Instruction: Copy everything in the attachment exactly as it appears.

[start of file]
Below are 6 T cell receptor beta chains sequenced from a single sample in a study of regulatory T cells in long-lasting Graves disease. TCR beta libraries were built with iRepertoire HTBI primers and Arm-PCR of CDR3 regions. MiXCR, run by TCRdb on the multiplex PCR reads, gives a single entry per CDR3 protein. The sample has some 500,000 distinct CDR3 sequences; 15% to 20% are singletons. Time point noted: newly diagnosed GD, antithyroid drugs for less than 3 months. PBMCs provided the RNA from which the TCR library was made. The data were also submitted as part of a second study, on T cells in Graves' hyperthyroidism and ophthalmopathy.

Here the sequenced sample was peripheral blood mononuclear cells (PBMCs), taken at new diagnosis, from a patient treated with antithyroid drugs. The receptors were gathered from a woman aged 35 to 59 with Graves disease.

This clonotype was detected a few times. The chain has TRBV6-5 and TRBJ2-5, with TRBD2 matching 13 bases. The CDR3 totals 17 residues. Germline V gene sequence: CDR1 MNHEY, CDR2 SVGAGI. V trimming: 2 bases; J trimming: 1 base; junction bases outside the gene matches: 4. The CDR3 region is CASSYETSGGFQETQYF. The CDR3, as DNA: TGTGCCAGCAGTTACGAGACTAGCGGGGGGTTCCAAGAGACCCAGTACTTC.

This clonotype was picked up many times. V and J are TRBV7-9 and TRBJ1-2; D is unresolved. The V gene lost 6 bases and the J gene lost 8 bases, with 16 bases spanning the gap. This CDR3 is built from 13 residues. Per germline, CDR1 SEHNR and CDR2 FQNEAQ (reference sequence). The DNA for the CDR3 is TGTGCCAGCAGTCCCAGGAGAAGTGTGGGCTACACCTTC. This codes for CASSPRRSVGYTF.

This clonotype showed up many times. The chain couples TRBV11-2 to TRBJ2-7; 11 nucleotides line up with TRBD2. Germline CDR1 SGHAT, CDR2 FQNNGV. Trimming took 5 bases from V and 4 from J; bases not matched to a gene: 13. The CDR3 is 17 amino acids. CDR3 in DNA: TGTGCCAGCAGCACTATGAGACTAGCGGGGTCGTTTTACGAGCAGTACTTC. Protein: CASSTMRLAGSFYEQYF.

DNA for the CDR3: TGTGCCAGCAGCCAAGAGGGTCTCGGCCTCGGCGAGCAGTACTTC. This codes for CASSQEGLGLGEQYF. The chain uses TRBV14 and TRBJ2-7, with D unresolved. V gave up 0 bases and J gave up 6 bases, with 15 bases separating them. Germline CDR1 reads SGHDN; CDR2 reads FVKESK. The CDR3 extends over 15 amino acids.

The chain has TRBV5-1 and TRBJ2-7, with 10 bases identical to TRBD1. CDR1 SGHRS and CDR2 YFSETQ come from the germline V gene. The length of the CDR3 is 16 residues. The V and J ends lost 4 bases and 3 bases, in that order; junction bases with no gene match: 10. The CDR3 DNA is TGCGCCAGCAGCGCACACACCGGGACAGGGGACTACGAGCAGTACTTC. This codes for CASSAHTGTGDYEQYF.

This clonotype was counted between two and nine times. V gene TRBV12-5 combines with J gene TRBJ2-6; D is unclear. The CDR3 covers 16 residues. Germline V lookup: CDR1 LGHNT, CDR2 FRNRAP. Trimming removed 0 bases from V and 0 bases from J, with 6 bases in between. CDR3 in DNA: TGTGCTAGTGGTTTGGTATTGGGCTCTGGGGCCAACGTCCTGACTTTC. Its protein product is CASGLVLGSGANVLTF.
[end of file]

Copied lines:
Below are 6 T cell receptor beta chains sequenced from a single sample in a study of regulatory T cells in long-lasting Graves disease. TCR beta libraries were built with iRepertoire HTBI primers and Arm-PCR of CDR3 regions. MiXCR, run by TCRdb on the multiplex PCR reads, gives a single entry per CDR3 protein. The sample has some 500,000 distinct CDR3 sequences; 15% to 20% are singletons. Time point noted: newly diagnosed GD, antithyroid drugs for less than 3 months. PBMCs provided the RNA from which the TCR library was made. The data were also submitted as part of a second study, on T cells in Graves' hyperthyroidism and ophthalmopathy.

Here the sequenced sample was peripheral blood mononuclear cells (PBMCs), taken at new diagnosis, from a patient treated with antithyroid drugs. The receptors were gathered from a woman aged 35 to 59 with Graves disease.

This clonotype was detected a few times. The chain has TRBV6-5 and TRBJ2-5, with TRBD2 matching 13 bases. The CDR3 totals 17 residues. Germline V gene sequence: CDR1 MNHEY, CDR2 SVGAGI. V trimming: 2 bases; J trimming: 1 base; junction bases outside the gene matches: 4. The CDR3 region is CASSYETSGGFQETQYF. The CDR3, as DNA: TGTGCCAGCAGTTACGAGACTAGCGGGGGGTTCCAAGAGACCCAGTACTTC.

This clonotype was picked up many times. V and J are TRBV7-9 and TRBJ1-2; D is unresolved. The V gene lost 6 bases and the J gene lost 8 bases, with 16 bases spanning the gap. This CDR3 is built from 13 residues. Per germline, CDR1 SEHNR and CDR2 FQNEAQ (reference sequence). The DNA for the CDR3 is TGTGCCAGCAGTCCCAGGAGAAGTGTGGGCTACACCTTC. This codes for CASSPRRSVGYTF.

This clonotype showed up many times. The chain couples TRBV11-2 to TRBJ2-7; 11 nucleotides line up with TRBD2. Germline CDR1 SGHAT, CDR2 FQNNGV. Trimming took 5 bases from V and 4 from J; bases not matched to a gene: 13. The CDR3 is 17 amino acids. CDR3 in DNA: TGTGCCAGCAGCACTATGAGACTAGCGGGGTCGTTTTACGAGCAGTACTTC. Protein: CASSTMRLAGSFYEQYF.

DNA for the CDR3: TGTGCCAGCAGCCAAGAGGGTCTCGGCCTCGGCGAGCAGTACTTC. This codes for CASSQEGLGLGEQYF. The chain uses TRBV14 and TRBJ2-7, with D unresolved. V gave up 0 bases and J gave up 6 bases, with 15 bases separating them. Germline CDR1 reads SGHDN; CDR2 reads FVKESK. The CDR3 extends over 15 amino acids.

The chain has TRBV5-1 and TRBJ2-7, with 10 bases identical to TRBD1. CDR1 SGHRS and CDR2 YFSETQ come from the germline V gene. The length of the CDR3 is 16 residues. The V and J ends lost 4 bases and 3 bases, in that order; junction bases with no gene match: 10. The CDR3 DNA is TGCGCCAGCAGCGCACACACCGGGACAGGGGACTACGAGCAGTACTTC. This codes for CASSAHTGTGDYEQYF.

This clonotype was counted between two and nine times. V gene TRBV12-5 combines with J gene TRBJ2-6; D is unclear. The CDR3 covers 16 residues. Germline V lookup: CDR1 LGHNT, CDR2 FRNRAP. Trimming removed 0 bases from V and 0 bases from J, with 6 bases in between. CDR3 in DNA: TGTGCTAGTGGTTTGGTATTGGGCTCTGGGGCCAACGTCCTGACTTTC. Its protein product is CASGLVLGSGANVLTF.